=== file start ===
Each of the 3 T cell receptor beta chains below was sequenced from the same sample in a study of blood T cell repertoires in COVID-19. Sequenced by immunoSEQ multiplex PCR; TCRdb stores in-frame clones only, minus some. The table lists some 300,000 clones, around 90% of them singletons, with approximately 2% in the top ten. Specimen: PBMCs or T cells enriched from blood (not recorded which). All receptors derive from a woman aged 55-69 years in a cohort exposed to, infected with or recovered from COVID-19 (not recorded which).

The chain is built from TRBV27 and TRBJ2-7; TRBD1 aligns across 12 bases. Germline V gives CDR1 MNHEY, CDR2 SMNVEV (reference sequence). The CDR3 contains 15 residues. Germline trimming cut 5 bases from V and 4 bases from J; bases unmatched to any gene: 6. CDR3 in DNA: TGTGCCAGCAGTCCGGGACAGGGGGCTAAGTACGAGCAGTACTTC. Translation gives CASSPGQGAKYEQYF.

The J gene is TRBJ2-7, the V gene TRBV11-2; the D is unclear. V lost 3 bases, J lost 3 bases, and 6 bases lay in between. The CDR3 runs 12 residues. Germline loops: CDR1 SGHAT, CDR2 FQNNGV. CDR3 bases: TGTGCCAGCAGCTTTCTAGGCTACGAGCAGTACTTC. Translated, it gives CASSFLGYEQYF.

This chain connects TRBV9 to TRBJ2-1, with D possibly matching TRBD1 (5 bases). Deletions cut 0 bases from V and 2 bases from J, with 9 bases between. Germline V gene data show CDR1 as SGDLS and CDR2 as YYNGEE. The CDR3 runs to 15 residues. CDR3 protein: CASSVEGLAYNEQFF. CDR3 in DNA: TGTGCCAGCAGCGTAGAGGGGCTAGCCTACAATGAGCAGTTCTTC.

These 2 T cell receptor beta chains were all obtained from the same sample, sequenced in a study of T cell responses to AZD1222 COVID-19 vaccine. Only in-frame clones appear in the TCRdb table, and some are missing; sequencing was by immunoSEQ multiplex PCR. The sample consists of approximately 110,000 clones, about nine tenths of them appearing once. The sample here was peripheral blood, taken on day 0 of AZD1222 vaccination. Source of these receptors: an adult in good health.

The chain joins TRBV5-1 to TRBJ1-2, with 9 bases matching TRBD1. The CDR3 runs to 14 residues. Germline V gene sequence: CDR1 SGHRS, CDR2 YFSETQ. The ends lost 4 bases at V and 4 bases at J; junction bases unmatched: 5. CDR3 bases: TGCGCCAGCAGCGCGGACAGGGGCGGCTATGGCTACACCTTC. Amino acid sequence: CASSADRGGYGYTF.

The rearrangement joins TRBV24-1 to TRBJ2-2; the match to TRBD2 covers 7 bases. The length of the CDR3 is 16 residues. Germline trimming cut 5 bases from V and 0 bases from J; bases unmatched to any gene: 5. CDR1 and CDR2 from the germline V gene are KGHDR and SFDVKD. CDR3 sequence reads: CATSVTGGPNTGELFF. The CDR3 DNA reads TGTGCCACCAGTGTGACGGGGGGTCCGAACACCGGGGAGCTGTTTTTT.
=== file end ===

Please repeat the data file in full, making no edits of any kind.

Each of the 3 T cell receptor beta chains below was sequenced from the same sample in a study of blood T cell repertoires in COVID-19. Sequenced by immunoSEQ multiplex PCR; TCRdb stores in-frame clones only, minus some. The table lists some 300,000 clones, around 90% of them singletons, with approximately 2% in the top ten. Specimen: PBMCs or T cells enriched from blood (not recorded which). All receptors derive from a woman aged 55-69 years in a cohort exposed to, infected with or recovered from COVID-19 (not recorded which).

The chain is built from TRBV27 and TRBJ2-7; TRBD1 aligns across 12 bases. Germline V gives CDR1 MNHEY, CDR2 SMNVEV (reference sequence). The CDR3 contains 15 residues. Germline trimming cut 5 bases from V and 4 bases from J; bases unmatched to any gene: 6. CDR3 in DNA: TGTGCCAGCAGTCCGGGACAGGGGGCTAAGTACGAGCAGTACTTC. Translation gives CASSPGQGAKYEQYF.

The J gene is TRBJ2-7, the V gene TRBV11-2; the D is unclear. V lost 3 bases, J lost 3 bases, and 6 bases lay in between. The CDR3 runs 12 residues. Germline loops: CDR1 SGHAT, CDR2 FQNNGV. CDR3 bases: TGTGCCAGCAGCTTTCTAGGCTACGAGCAGTACTTC. Translated, it gives CASSFLGYEQYF.

This chain connects TRBV9 to TRBJ2-1, with D possibly matching TRBD1 (5 bases). Deletions cut 0 bases from V and 2 bases from J, with 9 bases between. Germline V gene data show CDR1 as SGDLS and CDR2 as YYNGEE. The CDR3 runs to 15 residues. CDR3 protein: CASSVEGLAYNEQFF. CDR3 in DNA: TGTGCCAGCAGCGTAGAGGGGCTAGCCTACAATGAGCAGTTCTTC.

These 2 T cell receptor beta chains were all obtained from the same sample, sequenced in a study of T cell responses to AZD1222 COVID-19 vaccine. Only in-frame clones appear in the TCRdb table, and some are missing; sequencing was by immunoSEQ multiplex PCR. The sample consists of approximately 110,000 clones, about nine tenths of them appearing once. The sample here was peripheral blood, taken on day 0 of AZD1222 vaccination. Source of these receptors: an adult in good health.

The chain joins TRBV5-1 to TRBJ1-2, with 9 bases matching TRBD1. The CDR3 runs to 14 residues. Germline V gene sequence: CDR1 SGHRS, CDR2 YFSETQ. The ends lost 4 bases at V and 4 bases at J; junction bases unmatched: 5. CDR3 bases: TGCGCCAGCAGCGCGGACAGGGGCGGCTATGGCTACACCTTC. Amino acid sequence: CASSADRGGYGYTF.

The rearrangement joins TRBV24-1 to TRBJ2-2; the match to TRBD2 covers 7 bases. The length of the CDR3 is 16 residues. Germline trimming cut 5 bases from V and 0 bases from J; bases unmatched to any gene: 5. CDR1 and CDR2 from the germline V gene are KGHDR and SFDVKD. CDR3 sequence reads: CATSVTGGPNTGELFF. The CDR3 DNA reads TGTGCCACCAGTGTGACGGGGGGTCCGAACACCGGGGAGCTGTTTTTT.